Our friends Steve and Jo have been visiting schools all over the country bringing the Past Alive for thousands of eager children. They are able to bring any period of history to life for students of all ages.
You can find their website here: https://www.pastalive.co.uk/
We asked them to contribute to our online learning with some film clips and blog posts so that they can continue to bring the Past Alive-even when our students are at home!
Here, Steve and Jo take you through history-one clip at a time!
In Key Stage one we study a topic all about The Great Fire of London. The Great Fire of London swept through the central parts of the city from Sunday, 2 September to Thursday, 6 September 1666. The fire gutted the medieval City of London inside the old Roman city wall.
Fire is dangerous and nothing to be played with or taken lightly.... Do NOT PLAY WITH FIRE! Fire can destroy a house and all of possessions in less than an hour, and it can reduce an entire forest to a pile of ash and charred wood. It's also a terrifying weapon, with nearly unlimited destructive power. Fire kills more people every year than any other force of nature.
But at the same time, fire is extraordinarily helpful. It gave humans the first form of portable light and heat. It also gave us the ability to cook food, forge metal tools, form pottery, harden bricks and drive power plants. There are few things that have done as much harm to humanity as fire, and few things that have done as much good. It is certainly one of the most important forces in human history.
Throughout history, FIRE is important!
You should leave fire well alone-but Steve can show us safely! Come on Steve, give us the facts.....!
Steve Makes TINDER in his tinder box....
Strike a Light.....!
NOT A TOY! But what can we use the smoke for?
Breakfast is the first meal of a day, usually eaten in the morning.
The word in English refers to breaking the fasting period of the previous night. What does Steve have for his breakfast?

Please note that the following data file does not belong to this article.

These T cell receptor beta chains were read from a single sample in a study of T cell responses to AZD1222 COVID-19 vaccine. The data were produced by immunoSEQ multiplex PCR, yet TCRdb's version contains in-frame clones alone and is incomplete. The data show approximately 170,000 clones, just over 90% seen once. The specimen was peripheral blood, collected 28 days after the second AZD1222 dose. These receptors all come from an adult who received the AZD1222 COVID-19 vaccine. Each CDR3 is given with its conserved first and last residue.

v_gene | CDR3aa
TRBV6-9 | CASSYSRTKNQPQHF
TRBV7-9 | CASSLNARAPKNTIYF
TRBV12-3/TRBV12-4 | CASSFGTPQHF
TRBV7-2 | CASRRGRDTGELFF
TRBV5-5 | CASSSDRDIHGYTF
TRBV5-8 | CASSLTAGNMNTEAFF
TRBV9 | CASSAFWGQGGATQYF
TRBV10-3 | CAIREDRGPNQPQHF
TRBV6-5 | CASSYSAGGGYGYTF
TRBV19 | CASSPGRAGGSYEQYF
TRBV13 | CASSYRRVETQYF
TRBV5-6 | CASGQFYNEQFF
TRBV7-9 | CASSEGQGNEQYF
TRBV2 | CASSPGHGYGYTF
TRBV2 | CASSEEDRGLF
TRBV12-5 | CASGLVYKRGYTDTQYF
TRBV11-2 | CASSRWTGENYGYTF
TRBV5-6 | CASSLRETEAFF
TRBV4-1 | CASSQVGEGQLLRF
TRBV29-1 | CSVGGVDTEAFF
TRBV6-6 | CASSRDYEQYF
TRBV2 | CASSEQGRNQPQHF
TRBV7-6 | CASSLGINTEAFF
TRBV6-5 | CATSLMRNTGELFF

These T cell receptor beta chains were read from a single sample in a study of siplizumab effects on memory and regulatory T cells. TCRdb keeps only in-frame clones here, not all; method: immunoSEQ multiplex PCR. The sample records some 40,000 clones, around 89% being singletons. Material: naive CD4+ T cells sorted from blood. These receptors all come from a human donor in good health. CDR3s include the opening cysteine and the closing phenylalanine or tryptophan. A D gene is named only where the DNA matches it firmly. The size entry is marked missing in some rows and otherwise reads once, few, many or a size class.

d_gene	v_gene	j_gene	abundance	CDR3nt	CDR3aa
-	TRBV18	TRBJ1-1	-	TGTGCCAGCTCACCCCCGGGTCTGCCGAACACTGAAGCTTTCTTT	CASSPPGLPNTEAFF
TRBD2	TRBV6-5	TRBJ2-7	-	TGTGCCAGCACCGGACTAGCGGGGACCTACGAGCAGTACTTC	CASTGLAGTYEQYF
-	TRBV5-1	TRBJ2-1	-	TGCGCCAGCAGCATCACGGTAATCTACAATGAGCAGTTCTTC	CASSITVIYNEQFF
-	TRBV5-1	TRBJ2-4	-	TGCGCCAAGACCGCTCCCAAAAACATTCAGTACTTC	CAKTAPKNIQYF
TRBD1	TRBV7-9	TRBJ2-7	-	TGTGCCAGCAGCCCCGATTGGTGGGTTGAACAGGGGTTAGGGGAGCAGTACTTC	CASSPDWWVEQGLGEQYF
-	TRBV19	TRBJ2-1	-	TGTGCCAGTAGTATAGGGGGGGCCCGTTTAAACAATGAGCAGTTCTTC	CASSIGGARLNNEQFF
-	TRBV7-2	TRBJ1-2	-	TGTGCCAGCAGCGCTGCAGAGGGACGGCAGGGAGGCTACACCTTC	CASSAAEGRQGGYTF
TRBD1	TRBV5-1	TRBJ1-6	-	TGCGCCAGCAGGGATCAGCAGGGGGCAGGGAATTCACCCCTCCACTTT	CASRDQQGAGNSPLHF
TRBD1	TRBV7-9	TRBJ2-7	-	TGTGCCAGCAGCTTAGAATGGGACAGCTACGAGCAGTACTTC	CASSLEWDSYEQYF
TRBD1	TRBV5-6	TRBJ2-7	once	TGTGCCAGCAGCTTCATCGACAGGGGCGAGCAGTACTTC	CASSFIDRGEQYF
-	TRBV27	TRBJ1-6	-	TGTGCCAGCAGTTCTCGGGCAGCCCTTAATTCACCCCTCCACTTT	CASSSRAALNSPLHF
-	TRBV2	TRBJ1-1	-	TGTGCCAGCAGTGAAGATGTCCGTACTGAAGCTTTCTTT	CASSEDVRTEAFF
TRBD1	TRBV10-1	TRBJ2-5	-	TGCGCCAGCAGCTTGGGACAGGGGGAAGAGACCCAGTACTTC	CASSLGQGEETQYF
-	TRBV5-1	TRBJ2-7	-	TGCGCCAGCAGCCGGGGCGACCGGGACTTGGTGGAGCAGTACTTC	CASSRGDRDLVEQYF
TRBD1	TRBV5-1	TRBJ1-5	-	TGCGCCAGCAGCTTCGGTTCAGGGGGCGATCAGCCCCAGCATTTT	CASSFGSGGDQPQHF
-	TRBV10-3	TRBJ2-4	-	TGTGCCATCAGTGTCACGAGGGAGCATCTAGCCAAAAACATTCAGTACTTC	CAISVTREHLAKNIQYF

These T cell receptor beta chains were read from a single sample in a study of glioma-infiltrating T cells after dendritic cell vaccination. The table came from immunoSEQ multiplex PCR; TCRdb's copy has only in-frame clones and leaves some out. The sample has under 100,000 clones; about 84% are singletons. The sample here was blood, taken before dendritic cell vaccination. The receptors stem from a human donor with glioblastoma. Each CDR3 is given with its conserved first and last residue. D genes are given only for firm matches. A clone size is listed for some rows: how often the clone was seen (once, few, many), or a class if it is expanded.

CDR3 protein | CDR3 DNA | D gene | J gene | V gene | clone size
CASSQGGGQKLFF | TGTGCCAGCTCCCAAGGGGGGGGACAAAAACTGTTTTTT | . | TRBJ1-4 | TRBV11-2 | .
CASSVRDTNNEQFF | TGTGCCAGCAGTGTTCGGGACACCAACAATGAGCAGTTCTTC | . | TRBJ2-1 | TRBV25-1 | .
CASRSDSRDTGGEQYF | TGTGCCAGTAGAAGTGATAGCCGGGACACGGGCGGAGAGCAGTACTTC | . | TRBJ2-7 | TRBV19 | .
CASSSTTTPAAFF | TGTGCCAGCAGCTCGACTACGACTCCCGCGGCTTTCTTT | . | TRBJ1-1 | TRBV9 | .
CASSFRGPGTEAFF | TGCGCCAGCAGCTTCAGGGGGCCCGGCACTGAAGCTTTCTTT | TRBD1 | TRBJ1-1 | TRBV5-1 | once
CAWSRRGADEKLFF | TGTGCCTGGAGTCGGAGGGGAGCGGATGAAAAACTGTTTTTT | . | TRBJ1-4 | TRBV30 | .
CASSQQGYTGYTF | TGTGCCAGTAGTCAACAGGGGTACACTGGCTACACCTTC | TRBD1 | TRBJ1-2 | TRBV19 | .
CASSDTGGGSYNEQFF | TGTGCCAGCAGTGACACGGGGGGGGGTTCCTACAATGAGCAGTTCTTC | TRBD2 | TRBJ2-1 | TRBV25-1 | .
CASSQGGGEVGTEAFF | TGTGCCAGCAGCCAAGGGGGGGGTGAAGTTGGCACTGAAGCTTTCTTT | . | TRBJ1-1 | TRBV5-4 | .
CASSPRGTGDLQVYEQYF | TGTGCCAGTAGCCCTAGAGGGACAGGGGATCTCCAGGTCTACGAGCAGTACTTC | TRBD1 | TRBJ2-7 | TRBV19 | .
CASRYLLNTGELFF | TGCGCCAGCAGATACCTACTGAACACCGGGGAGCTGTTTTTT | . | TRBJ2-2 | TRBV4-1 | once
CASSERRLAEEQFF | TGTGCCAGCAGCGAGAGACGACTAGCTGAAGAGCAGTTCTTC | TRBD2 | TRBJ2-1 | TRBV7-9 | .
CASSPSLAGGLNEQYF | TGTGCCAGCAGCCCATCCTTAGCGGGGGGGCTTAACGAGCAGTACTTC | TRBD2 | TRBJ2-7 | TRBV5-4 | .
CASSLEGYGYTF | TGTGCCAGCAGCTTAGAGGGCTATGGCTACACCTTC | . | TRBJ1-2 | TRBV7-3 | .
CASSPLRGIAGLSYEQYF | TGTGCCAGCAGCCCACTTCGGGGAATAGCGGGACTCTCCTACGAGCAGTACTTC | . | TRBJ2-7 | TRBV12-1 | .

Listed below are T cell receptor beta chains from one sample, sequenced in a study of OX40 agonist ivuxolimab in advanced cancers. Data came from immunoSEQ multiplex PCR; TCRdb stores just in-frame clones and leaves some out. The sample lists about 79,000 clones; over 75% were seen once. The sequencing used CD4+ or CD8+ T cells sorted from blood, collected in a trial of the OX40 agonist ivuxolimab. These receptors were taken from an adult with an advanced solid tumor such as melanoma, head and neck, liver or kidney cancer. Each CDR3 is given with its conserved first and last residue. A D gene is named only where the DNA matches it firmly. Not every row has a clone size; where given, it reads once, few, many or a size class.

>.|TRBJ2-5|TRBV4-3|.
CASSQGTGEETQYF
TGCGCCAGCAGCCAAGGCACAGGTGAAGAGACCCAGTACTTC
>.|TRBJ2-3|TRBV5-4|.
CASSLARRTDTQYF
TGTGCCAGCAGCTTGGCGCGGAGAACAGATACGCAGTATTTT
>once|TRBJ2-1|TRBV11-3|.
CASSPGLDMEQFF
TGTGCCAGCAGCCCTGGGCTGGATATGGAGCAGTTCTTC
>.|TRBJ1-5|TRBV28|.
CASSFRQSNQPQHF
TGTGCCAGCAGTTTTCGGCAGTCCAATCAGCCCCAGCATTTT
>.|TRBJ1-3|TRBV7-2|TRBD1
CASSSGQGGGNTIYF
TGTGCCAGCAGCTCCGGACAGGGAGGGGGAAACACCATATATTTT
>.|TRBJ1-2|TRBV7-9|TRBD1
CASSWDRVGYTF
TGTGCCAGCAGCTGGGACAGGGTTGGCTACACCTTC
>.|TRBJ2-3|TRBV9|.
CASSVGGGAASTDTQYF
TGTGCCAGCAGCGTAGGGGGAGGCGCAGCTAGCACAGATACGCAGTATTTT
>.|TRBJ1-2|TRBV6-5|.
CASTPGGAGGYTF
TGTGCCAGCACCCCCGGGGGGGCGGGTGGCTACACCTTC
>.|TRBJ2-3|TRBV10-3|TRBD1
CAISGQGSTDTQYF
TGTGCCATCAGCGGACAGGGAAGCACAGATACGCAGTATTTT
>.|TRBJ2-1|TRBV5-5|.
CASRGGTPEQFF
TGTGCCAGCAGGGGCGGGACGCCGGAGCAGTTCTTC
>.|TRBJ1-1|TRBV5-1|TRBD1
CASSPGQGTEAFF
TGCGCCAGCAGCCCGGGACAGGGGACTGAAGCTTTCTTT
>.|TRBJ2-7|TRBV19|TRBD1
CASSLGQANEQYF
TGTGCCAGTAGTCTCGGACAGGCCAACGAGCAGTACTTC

What was the smoke used for? Steve tells you about his breakfast (and the smoke...!)
Where do we get our bread from? Steve makes four for his bread.....
St George's Day!
Happy St George's Day! Steve tells you about his plates, cups and bowls! (What a hat!)
The Great Fire 1666!
Steve tells us all about the Great Fire of London and the buildings of the time.
Good Morning from 1666!
A typical House in 1666
In the Street
The first floor of our 1666 house....
The second floor
We listen in on a 1666 conversation...!
Steve has a strange 1666 object-what is it?
Professor Steve looks at a map of London from 1642!
Steve explains all about Beltane and the 1st May…
Beltane is mentioned in some of the earliest English and Irish literature. Bealtaine marked the beginning of the summer, and it was when cattle were driven out to the summer pastures. Rituals were performed to protect the cattle, crops and people, and to encourage growth. Special bonfires were kindled, and their flames, smoke and ashes were deemed to have protective powers. The people and their cattle would walk around or between bonfires, and sometimes leap over the flames or embers. All household fires would be doused and then re-lit from the Beltane bonfire.
These gatherings would be accompanied by a feast, and some of the food and drink would be offered in thanks. Doors, windows, byres and livestock would be decorated with yellow May flowers, perhaps because they evoked fire. In parts of Ireland, people would make a May Bush: typically a thorn bush or branch decorated with flowers, ribbons, bright shells and rushlights. Holy wells were also visited, while Beltane dew was thought to bring beauty and maintain youthfulness. Many of these customs were part of May Day or Midsummer festivals.
(Steve and Jo style!)
Steve has a close look at a medal - a very special medal...... and tells us all about VE Day-any excuse for a party.
A Victoria cross
Steve talks us (and fairy wife) through a copybook and shows us an antique desk-with an ink well. His whole family-He did, his Father and his Grandfather all attended Roade Primary School.
A copy book was a book that you practised your handwriting in at school. Steve shows us his copybook.
He even says hello to Mr Currell and all the little monsters at Roade Primary School!
Well, this is EGGciting!
The Professor has an old Saxon riddle for you-thats also in the Hobbit!
“A box without hinges, key, or lid,
Yet golden treasure inside is hid”
“But suddenly Gollum remembered thieving from nests long ago, and sitting under the river bank teaching his grandmother, teaching his grandmother to suck – ‘Eggses!’ he hissed. ‘Eggses it is!’”
Riddles in the Dark, pg. 86-87, The Hobbit
What will the Professor and his Fairy Wife be having for breakfast?